Friday, June 27, 2008

Interesting Areas of Scientific Research


Recently, I was asked by JP Frantz at SF Signal to respond to an interesting question on their forum, “MIND MELD: Interesting Areas of Scientific Research”. The editors said,

“For many of us, one of the main interests of science fiction is it's use of science as part of the story. There's nothing quite like reading about a cool idea that is based on current scientific thought and then going back and finding out more. We asked our respondents this question:

Q: There is a lot of scientific research being performed across a wide array of disciplines. So much that it can be difficult to keep up with it all. What current avenue of scientific inquiry do you believe people should be paying attention to, and why?”
Head over there and read some thought provoking answers from the likes of Kathleen Ann Goonan, Nancy Kress, Mike Brotherton, Jennifer Ouellette, Kay Kenyon, and Alexis Glynn Latner.

Just to whet your appetite, here are some "clips" from a few examples of answers:


This one by Jennefer Ouellette interested me greatly: “My mantra is always, "Look to the fringes!" That is, those boundary areas between disciplines, where scientists from different fields are collaborating with each other and doing more interdisciplinary investigations. That's where many exciting breakthroughs are likely to occur in the near future, I think. And with good reason: Science has become so highly specialized/compartmentalized that researchers often aren't aware of breakthroughs in other fields that might have relevance to their own work. So any kind of cross-pollination is likely to lead to new insights or technologies, and, potentially, revolutionary breakthroughs…”(go here for more, like some examples she provides).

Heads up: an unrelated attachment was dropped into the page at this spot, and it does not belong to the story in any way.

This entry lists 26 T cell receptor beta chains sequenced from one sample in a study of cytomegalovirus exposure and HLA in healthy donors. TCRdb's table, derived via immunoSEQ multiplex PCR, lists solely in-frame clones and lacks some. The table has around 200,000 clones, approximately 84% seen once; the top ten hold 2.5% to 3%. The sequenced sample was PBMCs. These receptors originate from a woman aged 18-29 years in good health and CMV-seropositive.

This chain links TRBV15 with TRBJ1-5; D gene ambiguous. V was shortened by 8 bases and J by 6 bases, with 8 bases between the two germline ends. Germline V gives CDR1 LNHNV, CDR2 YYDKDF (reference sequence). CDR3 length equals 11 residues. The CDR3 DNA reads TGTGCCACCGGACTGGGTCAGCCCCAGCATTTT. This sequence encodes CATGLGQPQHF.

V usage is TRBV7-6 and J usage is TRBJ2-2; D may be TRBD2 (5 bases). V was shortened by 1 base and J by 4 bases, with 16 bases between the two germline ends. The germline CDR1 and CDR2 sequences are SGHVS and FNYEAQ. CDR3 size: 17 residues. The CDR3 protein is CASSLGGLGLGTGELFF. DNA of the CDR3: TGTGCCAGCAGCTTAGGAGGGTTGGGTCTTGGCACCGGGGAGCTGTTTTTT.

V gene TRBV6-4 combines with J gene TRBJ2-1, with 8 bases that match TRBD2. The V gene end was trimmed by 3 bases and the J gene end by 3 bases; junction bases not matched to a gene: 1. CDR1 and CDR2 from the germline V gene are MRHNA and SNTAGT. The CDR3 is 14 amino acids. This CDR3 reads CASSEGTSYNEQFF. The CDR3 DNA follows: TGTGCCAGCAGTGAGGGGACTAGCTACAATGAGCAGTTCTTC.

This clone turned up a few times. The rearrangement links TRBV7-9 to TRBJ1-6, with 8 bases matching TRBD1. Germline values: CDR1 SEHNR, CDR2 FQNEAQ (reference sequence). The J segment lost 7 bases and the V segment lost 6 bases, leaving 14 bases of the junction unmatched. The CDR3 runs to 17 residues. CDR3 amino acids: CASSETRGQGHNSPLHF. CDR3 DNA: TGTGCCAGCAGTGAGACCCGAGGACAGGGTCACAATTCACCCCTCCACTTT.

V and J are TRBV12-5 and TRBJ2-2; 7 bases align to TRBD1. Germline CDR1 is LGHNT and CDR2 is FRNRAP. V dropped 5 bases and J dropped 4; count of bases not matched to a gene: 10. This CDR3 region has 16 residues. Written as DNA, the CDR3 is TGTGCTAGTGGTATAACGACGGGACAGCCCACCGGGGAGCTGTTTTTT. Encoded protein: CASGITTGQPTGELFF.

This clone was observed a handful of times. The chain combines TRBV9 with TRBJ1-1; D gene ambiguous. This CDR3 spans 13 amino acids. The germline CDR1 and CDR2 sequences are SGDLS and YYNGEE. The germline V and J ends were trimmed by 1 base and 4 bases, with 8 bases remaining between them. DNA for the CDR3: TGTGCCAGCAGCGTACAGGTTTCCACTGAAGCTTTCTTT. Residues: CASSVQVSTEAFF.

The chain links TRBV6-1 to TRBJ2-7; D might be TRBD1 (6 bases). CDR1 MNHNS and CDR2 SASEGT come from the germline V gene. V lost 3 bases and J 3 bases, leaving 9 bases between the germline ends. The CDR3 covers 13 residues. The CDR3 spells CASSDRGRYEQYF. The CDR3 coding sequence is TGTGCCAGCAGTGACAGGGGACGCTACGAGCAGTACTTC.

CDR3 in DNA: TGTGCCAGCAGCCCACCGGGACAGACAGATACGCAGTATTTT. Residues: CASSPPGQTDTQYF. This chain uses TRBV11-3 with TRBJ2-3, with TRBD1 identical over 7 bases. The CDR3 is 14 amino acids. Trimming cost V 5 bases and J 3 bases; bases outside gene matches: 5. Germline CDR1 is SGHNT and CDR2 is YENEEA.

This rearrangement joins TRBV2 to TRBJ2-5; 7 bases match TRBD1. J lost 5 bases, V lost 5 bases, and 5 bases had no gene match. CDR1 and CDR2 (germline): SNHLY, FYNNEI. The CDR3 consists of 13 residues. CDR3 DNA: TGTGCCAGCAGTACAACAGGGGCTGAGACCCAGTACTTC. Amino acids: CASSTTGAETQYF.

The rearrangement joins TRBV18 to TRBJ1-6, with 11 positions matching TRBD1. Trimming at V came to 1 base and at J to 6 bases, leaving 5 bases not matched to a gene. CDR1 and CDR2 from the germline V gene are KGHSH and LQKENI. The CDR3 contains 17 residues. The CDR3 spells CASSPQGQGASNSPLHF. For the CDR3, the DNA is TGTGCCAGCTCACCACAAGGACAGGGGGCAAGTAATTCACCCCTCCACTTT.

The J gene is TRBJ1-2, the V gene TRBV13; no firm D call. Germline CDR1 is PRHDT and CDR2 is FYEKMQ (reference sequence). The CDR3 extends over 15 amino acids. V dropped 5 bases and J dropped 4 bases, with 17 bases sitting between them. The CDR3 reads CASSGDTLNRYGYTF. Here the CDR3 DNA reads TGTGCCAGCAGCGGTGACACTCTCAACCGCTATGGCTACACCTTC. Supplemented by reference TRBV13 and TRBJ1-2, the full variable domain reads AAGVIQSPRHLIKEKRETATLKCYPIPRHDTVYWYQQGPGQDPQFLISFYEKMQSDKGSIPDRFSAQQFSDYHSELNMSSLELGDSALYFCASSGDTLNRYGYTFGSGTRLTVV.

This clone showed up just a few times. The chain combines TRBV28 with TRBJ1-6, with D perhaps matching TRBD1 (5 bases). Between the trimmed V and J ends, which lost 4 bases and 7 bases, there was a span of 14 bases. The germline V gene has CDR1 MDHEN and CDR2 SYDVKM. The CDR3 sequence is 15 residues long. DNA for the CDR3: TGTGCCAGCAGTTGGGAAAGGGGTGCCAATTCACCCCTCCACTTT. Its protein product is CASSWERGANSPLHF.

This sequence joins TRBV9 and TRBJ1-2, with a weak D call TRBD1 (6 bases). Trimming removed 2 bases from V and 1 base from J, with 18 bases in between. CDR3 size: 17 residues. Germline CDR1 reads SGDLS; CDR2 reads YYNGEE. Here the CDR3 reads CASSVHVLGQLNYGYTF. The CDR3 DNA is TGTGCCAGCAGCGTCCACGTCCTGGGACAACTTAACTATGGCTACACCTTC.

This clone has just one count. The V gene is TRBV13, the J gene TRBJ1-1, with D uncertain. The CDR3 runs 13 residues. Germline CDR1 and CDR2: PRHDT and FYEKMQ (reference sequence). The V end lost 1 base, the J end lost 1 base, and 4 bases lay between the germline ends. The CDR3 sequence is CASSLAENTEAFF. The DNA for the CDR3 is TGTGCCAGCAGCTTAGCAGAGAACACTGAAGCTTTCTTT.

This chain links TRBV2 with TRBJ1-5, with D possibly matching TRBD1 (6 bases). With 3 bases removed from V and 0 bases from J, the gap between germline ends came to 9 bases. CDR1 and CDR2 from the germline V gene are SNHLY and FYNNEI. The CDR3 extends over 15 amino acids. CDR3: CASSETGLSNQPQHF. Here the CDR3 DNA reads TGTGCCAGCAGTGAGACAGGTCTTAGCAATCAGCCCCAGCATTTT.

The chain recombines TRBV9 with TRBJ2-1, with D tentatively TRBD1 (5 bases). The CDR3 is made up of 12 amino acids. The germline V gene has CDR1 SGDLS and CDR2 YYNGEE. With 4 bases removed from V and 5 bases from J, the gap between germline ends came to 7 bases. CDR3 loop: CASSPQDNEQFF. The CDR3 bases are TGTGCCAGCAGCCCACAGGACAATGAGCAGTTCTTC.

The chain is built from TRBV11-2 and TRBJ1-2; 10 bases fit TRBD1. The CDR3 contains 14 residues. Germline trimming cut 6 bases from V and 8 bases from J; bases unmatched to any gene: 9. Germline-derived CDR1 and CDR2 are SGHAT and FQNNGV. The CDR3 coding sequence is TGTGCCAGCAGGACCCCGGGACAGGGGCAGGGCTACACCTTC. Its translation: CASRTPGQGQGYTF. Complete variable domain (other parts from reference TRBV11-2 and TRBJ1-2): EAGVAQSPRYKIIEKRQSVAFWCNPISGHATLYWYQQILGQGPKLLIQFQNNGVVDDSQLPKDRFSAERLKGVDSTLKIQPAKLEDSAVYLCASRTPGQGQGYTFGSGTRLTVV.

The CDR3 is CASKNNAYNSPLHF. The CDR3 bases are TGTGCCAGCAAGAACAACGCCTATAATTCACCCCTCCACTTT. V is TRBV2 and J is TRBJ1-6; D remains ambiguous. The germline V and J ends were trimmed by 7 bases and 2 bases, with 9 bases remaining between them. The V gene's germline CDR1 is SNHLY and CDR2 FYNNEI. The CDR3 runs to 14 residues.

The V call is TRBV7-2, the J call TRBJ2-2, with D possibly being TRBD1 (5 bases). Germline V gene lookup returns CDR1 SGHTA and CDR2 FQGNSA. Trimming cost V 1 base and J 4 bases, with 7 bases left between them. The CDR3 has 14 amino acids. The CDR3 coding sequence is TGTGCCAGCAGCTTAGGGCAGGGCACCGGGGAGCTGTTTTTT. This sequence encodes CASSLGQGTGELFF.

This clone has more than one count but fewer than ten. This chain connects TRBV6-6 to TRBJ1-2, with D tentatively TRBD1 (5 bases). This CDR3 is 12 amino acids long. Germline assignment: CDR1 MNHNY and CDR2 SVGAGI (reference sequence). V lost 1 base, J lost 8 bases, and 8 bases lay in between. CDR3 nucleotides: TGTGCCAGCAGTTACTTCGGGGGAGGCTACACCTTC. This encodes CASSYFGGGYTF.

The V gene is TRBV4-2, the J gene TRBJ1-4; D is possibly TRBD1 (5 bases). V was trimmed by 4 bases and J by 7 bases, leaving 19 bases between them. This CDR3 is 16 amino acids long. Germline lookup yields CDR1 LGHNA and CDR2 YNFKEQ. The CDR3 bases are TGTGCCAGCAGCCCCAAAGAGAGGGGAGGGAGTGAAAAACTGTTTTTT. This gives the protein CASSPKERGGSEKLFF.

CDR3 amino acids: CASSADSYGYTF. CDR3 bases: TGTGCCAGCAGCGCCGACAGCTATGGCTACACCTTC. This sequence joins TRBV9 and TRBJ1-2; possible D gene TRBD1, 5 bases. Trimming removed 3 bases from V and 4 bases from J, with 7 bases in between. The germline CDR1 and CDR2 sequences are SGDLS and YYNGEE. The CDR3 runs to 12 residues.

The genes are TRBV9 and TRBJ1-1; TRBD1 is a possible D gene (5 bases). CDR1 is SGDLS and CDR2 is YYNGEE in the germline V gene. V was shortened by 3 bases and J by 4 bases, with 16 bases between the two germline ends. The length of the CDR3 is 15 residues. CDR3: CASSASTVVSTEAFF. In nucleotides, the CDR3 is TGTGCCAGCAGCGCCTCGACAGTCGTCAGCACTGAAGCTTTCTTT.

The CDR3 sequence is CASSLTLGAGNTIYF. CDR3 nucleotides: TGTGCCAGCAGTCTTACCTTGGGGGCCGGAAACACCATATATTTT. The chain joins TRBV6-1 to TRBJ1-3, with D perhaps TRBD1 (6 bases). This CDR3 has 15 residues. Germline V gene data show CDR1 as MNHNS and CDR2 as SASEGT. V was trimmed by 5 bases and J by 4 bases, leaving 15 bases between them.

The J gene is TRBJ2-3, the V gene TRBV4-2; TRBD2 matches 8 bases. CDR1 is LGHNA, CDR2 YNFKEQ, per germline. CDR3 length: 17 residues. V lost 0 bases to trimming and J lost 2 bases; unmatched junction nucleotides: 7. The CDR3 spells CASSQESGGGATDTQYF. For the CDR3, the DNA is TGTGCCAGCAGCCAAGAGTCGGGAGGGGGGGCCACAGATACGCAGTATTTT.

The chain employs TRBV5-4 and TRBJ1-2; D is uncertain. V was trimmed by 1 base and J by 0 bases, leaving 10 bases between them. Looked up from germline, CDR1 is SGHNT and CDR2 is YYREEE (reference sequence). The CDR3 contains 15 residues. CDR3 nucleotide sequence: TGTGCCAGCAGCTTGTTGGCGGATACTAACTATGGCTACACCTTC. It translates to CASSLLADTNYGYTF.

Kay Kenyon, always providing a great overview of humankind’s place in the world said this: “I wish we'd pay more attention to the Theory of Everything. I'm coming from the standpoint that basic research gets short shrift in the quest for marketable results. I read somewhere that we don't understand photosynthesis at important levels of detail. Perhaps if we did understand photosynthesis we'd be on track for truly efficient solar panels. In the 19th century, realizing that electricity and magnetism could be understood as one combined force led to the harnessing of electricity, radio and that cell phone in your purse.

“So I'm just saying, let's get back to basics. And what could be more basic than understanding the fundamental interactions in nature? (Electromagnetism, the strong and weak nuclear forces and gravity.) I don't pretend to understand the issues, but apparently we've still got a long slog ahead to fitting gravity into the general scheme of things. (Unless you're an adherent of M-theory, and think string theory solves it. In case you care about an English major's opinion, I agree with those who hold that string theory is suspect because it can't be tested.)